The U.S. Department of Justice has joined the discussions over a controversial float in the Norfolk Independence Day parade.
The department sent a member of its Community Relations Service team, which gets involved in discrimination disputes, to a Thursday meeting about the issue. Also at the meeting were the NAACP, the Norfolk mayor and The Independent Order of Odd Fellows.
The float was created by a Nebraska veteran, Dale Emmerich, and featured a zombified mannequin figure standing in front of an outhouse bearing the sign, “Obama Presidential Library.” Emmerich said the mannequin represented him and other veterans, and the float was a comment on the horrors of the VA scandal. Which, given the level of broken trust, deceit, and death exposed at nearly every level of that corrupt system, I cannot begrudge the man his dissent. It used to be that we valued such things even when— especially when, dare I say— we disagreed personally with such speech or found it problematic.
I describe the content of the float to put us all on the same page but it’s irrelevant because making a parade float that offends people is not in any way against the law. Charles C.W. Cooke on the virtues of the formerly universally understood freedom to mock one’s leaders:
Now for the obvious question: Why? What, exactly, was the problem here? Nobody was killed. Nobody was injured. Nobody had their material or spiritual interests injured, nor were they stripped of their livelihoods. No federal or state laws were broken. Indeed, not even private rules were broken. More to the point, there was no “discrimination dispute” of the sort with which the DOJ likes to concern itself. Instead, a few free people were vexed because a politician that they like was depicted in an unflattering light. One might well ask, “So what?” Once, Americans tackled the Oregon Trail. Are they now in need of their political “discussions” being arbitrated by glorified social workers sent by Uncle Sam?
In a typically risible statement, Nebraska’s state Democratic party described the incident as one of the “worst shows of racism and disrespect for the office of the presidency that Nebraska has ever seen.” That this is almost certainly true demonstrates just how much progress the United States has made in the last 50 years — and, in consequence, how extraordinarily difficult the professionally aggrieved are finding it to fill their quotas. If a fairly standard old saw is among the worst things to have happened to the Cornhusker State in recent memory, the country is in rather good shape, n’est-ce pas?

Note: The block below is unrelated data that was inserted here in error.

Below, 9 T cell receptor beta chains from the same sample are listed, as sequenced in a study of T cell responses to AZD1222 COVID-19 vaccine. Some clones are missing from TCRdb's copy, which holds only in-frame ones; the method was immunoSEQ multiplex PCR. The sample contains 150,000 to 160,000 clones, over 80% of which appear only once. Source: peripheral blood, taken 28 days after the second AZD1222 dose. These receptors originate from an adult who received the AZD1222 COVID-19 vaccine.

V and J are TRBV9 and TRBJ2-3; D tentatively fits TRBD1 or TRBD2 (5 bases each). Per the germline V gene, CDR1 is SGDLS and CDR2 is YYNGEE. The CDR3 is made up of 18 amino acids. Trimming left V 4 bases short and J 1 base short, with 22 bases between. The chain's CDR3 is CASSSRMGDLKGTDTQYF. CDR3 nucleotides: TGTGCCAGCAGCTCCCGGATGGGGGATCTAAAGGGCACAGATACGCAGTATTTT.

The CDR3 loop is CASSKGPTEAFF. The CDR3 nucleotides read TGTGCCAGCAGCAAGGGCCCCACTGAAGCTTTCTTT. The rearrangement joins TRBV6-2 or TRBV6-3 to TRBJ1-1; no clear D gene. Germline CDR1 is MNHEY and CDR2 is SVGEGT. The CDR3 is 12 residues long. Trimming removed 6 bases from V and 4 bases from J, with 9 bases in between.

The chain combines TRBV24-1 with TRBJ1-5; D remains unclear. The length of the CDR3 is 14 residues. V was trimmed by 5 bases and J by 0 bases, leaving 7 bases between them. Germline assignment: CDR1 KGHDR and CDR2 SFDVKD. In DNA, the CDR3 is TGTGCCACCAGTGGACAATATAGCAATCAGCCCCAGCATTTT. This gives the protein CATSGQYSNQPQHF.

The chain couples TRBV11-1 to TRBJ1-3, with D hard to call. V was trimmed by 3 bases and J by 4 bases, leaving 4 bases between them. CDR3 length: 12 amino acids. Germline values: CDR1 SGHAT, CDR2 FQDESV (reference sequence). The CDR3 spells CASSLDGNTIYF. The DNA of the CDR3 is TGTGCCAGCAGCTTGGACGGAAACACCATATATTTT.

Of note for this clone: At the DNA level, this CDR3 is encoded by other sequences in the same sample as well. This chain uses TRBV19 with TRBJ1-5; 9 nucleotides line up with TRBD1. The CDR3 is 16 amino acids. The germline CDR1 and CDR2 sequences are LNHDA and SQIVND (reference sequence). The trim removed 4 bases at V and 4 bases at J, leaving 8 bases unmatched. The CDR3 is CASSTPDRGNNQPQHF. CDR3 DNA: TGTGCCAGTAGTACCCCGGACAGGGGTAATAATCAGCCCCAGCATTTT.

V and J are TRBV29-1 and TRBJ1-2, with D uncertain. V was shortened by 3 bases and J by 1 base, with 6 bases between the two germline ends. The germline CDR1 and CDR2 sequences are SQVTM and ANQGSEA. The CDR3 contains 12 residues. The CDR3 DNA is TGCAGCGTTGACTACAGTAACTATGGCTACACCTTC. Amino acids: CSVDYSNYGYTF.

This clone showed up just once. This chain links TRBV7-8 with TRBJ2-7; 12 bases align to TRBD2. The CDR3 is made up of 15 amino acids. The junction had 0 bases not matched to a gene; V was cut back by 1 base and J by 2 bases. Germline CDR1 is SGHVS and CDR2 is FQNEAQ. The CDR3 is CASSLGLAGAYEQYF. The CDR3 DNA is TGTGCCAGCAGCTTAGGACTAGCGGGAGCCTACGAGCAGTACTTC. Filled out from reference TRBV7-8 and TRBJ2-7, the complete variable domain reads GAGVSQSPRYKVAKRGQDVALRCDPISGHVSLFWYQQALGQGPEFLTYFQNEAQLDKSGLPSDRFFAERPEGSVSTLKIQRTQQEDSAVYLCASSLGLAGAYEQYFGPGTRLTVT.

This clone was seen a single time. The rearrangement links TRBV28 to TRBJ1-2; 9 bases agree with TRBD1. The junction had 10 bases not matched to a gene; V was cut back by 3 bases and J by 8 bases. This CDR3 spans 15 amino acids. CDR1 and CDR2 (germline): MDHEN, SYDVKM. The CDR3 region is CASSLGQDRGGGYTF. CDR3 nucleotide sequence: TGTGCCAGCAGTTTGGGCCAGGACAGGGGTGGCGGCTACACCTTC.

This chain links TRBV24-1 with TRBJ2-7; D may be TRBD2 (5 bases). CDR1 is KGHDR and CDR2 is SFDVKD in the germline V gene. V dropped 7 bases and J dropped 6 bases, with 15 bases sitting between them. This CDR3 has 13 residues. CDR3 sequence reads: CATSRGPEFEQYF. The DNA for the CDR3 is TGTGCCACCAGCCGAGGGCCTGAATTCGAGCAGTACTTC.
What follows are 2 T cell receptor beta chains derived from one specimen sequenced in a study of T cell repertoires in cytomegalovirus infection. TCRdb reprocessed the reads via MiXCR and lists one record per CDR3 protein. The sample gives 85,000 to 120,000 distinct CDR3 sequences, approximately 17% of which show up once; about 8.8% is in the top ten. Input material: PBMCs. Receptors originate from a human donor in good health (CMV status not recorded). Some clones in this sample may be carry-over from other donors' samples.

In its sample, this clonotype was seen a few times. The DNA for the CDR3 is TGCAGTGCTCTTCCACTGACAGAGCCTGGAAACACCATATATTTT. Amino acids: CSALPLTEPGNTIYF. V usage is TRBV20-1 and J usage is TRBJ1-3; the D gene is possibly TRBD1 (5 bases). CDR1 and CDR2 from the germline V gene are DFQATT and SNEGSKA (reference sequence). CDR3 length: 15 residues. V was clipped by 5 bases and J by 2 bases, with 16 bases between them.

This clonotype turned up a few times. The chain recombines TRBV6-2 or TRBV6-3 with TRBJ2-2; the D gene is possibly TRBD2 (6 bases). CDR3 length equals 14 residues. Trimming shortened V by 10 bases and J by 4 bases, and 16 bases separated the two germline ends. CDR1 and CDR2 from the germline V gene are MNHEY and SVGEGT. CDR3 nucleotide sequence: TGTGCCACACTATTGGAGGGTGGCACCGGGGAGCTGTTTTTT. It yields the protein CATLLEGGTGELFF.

“The float was political satire and an expression of political disgust. There was no racism involved, no hate for anyone,” Remmich said.
The argument of the offended was, as the statement from Nebraska’s Democrats reveals, rather flimsy. It consisted, as usual, of an assertion of racism. I hate to repeat Cooke too much, whose whole piece you should read, but we have the same outstanding questions about this. I ask them with the full knowledge that it’s racist to even be confused about this. Are zombies racist? Overalls? Outhouses? And, wouldn’t one need to establish that the mannequin, rather casually costumed for a representation of the Leader of the Free World and using a walker, was indeed meant to be Obama to argue that the float was racist? The answer, of course, is no. None of that need be established because bad-faith accusations of one’s countrymen are more politically fruitful than mounting an argument in opposition. Silencing speech is getting increasingly easier than answering it.
Especially with some help from the law enforcement arm of the federal government.